An overweight woman, aged 58 years, presented for follow up of hypertension, diabetes and dyslipidaemia.
She was noted to have hyperpigmented brown macules on the inner surface of the lower lip and buccal mucosa (Figure 1). She stated that she had first noticed these lesions when aged in her 40s. Her mother died at age 58 years from gastric cancer with extensive metastases, and her brother died at age 45 years from colon cancer with spread to the liver and lungs.
Figure 1. The patient’s lower lip
What is the most likely diagnosis?
What other differential diagnoses should you consider?
What is the significance of these lesions?
What laboratory investigations should be ordered?
What further management is advised?
The most likely diagnosis is Peutz-Jeghers syndrome (PJS).
Differential diagnoses for oral hyperpigmented lesions should include:
- oral naevi and melanotic (melanocytic) macule: usually solitary and remain unchanged in size and colour
- oral melanoacanthoma: precipitated by a traumatic event and associated with inflammation and spontaneous resolution
- smoker’s melanosis: very similar appearance (plus history of smoking)
- Addison disease: similar oral lesions (plus generalised hyperpigmentation, weight loss and hypotension).
The presence of hyperpigmented oral macules, and the strong family history of gastrointestinal malignancies in both her mother and brother, is suggestive of Peutz-Jeghers syndrome.1 Peutz-Jeghers syndrome is an inherited condition, whose key features are mucocutaneous hyperpigmented macules in association with hamartomatous polyps in the gastrointestinal tract. The cause is a specific germline alteration (usually deletion) at the serine threonine kinase 11 (STK11) gene on chromosome 19. This can arise de novo or through autosomal dominant inheritance.2 The condition is very rare, occurring in 1 in 25 000 to 300 000 births.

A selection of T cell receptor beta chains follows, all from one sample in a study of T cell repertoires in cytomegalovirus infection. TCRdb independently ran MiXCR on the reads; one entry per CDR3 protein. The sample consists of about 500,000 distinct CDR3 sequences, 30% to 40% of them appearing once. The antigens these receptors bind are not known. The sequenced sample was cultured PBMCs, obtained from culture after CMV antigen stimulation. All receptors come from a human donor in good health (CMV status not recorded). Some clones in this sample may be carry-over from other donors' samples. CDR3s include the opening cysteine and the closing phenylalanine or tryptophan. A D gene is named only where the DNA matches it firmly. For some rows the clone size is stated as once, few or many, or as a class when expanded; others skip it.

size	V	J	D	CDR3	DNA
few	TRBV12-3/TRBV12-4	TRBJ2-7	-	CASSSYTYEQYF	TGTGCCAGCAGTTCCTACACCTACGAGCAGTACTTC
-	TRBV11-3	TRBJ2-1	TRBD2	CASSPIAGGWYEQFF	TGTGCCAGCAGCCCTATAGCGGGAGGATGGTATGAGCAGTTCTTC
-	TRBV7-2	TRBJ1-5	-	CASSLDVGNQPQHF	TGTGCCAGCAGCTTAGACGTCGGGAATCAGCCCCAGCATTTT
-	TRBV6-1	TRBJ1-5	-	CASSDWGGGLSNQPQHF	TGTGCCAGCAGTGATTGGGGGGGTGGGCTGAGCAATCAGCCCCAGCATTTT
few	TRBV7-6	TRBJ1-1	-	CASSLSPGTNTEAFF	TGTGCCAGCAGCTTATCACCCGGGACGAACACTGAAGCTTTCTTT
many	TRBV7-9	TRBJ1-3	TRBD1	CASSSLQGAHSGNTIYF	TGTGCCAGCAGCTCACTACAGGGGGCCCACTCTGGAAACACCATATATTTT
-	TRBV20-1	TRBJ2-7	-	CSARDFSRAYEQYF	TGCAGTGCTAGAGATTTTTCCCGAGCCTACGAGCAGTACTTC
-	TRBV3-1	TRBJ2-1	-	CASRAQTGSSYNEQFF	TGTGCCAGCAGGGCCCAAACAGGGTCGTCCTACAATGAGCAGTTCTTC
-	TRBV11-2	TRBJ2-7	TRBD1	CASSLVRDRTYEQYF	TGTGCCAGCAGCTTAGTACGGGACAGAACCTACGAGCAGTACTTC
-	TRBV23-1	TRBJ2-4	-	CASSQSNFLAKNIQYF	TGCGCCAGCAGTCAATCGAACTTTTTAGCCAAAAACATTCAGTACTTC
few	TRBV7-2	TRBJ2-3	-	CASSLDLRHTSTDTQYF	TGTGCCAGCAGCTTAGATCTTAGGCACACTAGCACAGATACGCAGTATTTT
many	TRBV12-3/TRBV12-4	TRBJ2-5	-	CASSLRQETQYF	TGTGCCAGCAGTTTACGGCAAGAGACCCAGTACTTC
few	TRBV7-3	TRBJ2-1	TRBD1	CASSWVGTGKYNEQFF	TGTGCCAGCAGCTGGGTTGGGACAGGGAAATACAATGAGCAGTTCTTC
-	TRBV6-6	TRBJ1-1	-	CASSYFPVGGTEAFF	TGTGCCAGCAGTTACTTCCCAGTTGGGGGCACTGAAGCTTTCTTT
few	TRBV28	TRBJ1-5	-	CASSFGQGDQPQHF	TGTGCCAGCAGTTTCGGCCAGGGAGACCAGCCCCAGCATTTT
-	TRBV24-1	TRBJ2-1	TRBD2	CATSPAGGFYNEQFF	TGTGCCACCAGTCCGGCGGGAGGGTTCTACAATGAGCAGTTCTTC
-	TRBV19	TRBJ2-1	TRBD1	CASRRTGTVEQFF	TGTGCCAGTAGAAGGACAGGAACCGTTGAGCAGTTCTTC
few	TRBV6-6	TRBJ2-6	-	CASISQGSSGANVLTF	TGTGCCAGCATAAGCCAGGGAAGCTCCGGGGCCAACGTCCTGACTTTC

The STK11 is thought to be a tumour suppressor gene. Hence, patients with PJS are significantly more likely to develop cancers, especially in the gastrointestinal tract, breasts and pancreas.3,4
Laboratory investigations include an annual full blood examination (FBE), as the hamartomatous polyps can ulcerate and bleed leading to iron deficiency anaemia. If there is microcytic, hypochromic anaemia, iron studies should be carried out. Faecal occult blood can also be performed to check for blood in the stool.
Genetic testing can be offered to the patient. The latest genetic test is the multiplex ligation probe amplification (MLPA) assay.
The patient should be counselled and educated regarding the symptoms and potential complications of gastrointestinal bleeding, intestinal obstruction and increased risk of malignancy. The importance of genetic screening, disease monitoring and cancer surveillance should also be emphasised for both the patient and her immediate family.
Patients with PJS have up to a 93% lifetime risk of developing cancer3,4 in the liver, lungs, breasts, ovaries, uterus, and testicles. For patients with PJS, the relative risk for all cancers was 15.2 compared to the general population, between the ages of 15 and 64 years.3